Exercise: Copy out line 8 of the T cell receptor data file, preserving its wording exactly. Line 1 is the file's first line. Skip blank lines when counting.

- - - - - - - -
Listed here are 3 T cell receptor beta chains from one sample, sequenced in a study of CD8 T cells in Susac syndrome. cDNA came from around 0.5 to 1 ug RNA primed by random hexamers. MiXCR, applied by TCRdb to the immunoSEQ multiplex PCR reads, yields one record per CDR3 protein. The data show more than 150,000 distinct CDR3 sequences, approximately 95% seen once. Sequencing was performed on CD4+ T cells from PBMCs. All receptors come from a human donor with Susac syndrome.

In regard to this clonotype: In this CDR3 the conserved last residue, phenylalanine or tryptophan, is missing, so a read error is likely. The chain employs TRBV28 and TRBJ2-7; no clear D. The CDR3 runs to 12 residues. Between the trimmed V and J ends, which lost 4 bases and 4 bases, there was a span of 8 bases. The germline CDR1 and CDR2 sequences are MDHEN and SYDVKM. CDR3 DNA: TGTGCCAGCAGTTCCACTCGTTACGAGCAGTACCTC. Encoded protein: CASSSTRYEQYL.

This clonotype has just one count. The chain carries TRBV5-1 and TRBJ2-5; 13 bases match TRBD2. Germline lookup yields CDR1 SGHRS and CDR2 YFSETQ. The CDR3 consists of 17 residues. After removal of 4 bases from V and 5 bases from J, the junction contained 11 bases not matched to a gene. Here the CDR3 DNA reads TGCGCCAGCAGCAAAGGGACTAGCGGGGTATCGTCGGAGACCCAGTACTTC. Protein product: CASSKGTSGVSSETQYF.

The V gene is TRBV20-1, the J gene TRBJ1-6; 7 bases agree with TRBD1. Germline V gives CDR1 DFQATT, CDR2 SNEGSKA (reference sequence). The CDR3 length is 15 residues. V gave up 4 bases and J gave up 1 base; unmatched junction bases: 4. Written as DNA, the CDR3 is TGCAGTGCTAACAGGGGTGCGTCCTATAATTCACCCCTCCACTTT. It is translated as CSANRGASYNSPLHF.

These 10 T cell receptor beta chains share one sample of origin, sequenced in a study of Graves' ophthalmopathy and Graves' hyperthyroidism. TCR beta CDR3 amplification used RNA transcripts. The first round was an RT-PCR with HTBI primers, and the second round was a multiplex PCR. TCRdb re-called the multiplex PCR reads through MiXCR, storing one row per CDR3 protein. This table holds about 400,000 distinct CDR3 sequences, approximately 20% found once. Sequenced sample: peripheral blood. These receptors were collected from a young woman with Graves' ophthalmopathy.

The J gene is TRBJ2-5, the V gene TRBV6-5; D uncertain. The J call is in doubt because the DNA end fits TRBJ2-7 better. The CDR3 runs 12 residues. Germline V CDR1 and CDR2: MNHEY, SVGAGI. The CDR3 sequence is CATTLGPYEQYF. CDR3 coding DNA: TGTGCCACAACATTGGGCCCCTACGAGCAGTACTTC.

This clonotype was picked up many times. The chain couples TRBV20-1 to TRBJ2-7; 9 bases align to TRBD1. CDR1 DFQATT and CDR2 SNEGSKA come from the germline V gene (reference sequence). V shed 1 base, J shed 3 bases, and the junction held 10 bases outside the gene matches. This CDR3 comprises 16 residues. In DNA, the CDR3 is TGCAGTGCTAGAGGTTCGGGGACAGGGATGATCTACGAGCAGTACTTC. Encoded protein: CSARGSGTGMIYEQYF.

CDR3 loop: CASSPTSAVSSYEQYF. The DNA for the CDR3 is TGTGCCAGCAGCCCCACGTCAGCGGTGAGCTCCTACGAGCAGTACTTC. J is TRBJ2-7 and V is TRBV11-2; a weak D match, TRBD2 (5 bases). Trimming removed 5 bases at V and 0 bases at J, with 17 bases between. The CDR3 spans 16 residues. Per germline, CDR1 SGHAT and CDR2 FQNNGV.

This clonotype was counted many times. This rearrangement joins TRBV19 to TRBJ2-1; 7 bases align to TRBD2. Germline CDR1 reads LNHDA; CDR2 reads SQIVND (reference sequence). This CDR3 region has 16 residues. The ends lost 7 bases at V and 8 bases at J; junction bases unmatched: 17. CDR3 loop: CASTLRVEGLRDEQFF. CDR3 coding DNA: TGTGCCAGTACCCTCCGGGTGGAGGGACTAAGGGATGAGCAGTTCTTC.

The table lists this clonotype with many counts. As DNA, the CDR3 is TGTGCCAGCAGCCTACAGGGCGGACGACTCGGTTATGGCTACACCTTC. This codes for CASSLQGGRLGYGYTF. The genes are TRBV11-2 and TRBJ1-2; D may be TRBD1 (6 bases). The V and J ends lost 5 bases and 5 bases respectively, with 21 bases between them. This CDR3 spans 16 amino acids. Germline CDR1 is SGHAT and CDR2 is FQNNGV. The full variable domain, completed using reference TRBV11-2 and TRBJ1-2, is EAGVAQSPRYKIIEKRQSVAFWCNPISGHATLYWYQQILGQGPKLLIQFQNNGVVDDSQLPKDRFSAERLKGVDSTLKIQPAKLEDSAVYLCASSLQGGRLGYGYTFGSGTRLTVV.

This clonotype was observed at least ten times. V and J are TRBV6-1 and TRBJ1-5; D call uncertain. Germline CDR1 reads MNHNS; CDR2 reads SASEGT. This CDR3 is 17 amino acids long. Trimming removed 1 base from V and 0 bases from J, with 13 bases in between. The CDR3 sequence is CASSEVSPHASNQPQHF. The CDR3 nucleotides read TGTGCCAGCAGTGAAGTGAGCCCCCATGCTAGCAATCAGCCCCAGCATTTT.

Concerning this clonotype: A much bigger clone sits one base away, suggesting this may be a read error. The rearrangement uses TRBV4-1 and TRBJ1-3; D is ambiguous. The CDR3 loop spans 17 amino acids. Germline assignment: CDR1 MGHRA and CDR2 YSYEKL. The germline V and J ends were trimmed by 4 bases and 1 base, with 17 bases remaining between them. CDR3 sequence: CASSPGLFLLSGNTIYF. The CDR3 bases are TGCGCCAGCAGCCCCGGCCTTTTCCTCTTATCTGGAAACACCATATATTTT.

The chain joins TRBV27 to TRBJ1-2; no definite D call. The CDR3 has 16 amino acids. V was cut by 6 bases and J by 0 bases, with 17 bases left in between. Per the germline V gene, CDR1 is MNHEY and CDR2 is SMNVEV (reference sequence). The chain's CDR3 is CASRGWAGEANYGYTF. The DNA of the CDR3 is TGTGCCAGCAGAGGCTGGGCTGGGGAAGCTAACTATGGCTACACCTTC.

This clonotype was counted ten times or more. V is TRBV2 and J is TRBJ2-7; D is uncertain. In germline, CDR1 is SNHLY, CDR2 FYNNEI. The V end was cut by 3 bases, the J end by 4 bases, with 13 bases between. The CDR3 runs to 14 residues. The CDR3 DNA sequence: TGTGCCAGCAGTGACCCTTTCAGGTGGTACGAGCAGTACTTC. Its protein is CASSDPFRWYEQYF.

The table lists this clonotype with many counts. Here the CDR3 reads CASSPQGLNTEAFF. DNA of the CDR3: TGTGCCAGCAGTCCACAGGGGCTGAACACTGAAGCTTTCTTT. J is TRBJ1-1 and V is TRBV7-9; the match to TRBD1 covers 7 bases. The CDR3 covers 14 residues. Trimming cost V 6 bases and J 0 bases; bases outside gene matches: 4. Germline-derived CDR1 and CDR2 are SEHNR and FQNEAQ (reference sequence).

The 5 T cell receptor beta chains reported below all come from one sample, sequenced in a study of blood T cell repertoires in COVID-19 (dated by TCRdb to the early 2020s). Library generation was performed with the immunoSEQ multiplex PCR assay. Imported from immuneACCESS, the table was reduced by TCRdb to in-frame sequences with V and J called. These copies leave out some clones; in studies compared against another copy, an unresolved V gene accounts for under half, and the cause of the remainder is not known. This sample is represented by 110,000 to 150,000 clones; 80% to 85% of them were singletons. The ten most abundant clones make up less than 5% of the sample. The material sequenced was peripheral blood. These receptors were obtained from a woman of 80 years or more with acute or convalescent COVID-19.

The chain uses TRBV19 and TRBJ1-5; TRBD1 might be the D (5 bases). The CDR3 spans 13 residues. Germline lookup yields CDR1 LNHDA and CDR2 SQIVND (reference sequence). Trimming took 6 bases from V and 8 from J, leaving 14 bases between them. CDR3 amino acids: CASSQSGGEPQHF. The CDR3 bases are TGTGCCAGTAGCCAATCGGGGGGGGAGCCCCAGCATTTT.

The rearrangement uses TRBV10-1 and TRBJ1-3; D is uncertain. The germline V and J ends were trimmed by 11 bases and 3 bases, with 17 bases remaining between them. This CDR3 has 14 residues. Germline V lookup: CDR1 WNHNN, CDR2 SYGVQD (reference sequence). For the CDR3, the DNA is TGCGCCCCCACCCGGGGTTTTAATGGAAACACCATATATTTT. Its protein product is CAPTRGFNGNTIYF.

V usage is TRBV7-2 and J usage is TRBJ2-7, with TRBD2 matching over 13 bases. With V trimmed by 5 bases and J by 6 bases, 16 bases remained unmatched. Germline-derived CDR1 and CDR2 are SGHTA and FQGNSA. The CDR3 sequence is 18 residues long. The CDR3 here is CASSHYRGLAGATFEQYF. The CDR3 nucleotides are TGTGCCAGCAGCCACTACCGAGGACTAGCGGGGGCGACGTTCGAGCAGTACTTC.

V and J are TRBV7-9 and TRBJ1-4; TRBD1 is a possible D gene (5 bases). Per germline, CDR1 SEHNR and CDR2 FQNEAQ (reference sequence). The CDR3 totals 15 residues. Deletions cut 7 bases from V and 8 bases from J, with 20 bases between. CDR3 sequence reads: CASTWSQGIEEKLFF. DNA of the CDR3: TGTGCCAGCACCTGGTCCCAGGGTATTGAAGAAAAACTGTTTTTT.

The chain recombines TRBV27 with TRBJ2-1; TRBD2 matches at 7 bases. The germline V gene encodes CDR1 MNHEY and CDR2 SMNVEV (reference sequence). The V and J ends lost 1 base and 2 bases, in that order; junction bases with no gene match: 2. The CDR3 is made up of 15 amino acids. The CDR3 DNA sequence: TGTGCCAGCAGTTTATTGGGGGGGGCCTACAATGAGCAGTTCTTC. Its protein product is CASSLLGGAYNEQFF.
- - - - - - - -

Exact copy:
CDR3 loop: CASSPTSAVSSYEQYF. The DNA for the CDR3 is TGTGCCAGCAGCCCCACGTCAGCGGTGAGCTCCTACGAGCAGTACTTC. J is TRBJ2-7 and V is TRBV11-2; a weak D match, TRBD2 (5 bases). Trimming removed 5 bases at V and 0 bases at J, with 17 bases between. The CDR3 spans 16 residues. Per germline, CDR1 SGHAT and CDR2 FQNNGV.